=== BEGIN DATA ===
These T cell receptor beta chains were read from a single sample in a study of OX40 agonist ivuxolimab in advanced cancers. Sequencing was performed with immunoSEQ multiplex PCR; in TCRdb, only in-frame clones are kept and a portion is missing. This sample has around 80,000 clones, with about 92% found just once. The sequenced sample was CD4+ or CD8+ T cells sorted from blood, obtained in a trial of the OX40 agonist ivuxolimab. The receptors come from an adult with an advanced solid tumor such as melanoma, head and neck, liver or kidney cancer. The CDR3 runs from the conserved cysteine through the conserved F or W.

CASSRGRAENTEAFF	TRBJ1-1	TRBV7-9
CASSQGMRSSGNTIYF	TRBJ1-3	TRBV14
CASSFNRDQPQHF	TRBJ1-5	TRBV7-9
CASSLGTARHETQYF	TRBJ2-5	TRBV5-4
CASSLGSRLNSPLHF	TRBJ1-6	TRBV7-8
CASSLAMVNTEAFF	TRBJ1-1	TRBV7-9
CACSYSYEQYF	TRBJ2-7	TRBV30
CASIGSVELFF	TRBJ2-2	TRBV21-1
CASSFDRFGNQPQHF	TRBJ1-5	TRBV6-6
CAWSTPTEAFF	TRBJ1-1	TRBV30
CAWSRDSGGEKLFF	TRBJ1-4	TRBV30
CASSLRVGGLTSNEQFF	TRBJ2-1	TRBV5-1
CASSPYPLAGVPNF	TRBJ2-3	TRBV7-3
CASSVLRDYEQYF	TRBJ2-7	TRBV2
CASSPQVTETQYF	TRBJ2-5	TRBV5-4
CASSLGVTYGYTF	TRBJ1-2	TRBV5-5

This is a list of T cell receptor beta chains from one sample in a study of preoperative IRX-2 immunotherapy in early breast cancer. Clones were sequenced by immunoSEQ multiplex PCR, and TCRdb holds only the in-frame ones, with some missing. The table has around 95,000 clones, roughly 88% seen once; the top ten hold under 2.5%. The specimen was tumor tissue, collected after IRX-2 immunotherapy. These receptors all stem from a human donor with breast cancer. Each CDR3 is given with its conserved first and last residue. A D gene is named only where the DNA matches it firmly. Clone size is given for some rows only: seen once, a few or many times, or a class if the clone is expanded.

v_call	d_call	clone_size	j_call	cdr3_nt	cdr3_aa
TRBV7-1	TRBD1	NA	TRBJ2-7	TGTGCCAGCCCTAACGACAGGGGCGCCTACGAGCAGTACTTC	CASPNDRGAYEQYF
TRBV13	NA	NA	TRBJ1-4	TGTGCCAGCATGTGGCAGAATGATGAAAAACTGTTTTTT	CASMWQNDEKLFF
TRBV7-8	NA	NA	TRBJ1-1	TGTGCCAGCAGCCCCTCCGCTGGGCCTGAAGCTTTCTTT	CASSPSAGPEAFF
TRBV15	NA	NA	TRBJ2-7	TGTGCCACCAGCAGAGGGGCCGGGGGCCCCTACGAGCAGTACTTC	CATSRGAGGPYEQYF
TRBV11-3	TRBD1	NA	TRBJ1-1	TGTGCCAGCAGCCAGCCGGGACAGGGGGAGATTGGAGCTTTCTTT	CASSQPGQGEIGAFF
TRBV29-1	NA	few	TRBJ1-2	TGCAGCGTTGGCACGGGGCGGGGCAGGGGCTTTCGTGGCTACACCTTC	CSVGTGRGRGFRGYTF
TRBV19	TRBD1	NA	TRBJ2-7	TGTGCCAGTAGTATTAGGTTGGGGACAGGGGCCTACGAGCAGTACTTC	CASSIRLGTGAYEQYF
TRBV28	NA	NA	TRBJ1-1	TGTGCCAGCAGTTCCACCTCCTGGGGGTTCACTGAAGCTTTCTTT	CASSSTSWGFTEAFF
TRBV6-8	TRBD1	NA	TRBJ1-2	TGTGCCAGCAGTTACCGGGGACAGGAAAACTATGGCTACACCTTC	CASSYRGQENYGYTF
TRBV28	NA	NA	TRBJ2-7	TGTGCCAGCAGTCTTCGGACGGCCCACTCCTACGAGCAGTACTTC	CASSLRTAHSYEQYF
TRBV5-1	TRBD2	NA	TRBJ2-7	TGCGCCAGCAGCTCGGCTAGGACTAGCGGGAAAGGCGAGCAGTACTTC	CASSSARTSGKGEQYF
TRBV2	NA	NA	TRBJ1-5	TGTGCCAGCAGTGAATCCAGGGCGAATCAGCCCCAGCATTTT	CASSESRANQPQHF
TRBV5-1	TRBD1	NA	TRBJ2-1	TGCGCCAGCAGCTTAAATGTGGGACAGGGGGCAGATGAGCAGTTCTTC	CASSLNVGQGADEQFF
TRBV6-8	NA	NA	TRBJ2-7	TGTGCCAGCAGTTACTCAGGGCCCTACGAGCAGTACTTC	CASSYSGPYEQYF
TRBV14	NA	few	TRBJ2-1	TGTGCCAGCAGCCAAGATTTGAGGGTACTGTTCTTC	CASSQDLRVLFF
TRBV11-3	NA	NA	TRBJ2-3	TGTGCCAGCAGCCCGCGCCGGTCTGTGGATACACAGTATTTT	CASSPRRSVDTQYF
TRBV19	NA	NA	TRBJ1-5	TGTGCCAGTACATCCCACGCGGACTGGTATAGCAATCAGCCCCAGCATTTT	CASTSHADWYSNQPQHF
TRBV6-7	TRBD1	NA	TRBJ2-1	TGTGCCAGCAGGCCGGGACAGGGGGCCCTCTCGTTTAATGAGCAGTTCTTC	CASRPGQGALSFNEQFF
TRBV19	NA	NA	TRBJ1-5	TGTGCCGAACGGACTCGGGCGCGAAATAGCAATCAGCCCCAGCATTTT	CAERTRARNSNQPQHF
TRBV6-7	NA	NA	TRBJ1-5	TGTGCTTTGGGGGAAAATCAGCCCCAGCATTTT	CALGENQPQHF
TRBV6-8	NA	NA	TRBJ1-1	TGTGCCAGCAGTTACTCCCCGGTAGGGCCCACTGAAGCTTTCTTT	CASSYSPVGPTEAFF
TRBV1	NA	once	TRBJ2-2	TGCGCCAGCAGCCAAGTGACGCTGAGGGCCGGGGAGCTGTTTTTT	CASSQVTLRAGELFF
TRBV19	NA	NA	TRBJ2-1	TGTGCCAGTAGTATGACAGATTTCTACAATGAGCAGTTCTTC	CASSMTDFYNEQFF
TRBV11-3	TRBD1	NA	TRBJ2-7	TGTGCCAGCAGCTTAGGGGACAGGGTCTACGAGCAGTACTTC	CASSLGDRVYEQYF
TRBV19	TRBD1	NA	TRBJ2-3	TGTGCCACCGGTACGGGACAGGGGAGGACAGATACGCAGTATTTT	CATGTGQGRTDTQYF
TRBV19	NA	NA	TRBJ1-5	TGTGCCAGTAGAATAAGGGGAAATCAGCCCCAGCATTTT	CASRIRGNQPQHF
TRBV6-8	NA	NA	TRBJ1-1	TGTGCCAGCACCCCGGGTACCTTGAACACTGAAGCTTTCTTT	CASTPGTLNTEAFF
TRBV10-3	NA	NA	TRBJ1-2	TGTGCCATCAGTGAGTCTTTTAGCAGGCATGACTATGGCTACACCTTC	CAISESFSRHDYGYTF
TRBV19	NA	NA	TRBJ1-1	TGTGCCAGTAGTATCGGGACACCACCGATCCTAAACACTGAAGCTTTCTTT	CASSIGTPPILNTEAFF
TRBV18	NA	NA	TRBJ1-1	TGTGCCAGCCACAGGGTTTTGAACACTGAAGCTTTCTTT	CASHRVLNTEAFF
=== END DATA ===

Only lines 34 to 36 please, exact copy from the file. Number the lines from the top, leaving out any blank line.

TRBV14	NA	few	TRBJ2-1	TGTGCCAGCAGCCAAGATTTGAGGGTACTGTTCTTC	CASSQDLRVLFF
TRBV11-3	NA	NA	TRBJ2-3	TGTGCCAGCAGCCCGCGCCGGTCTGTGGATACACAGTATTTT	CASSPRRSVDTQYF
TRBV19	NA	NA	TRBJ1-5	TGTGCCAGTACATCCCACGCGGACTGGTATAGCAATCAGCCCCAGCATTTT	CASTSHADWYSNQPQHF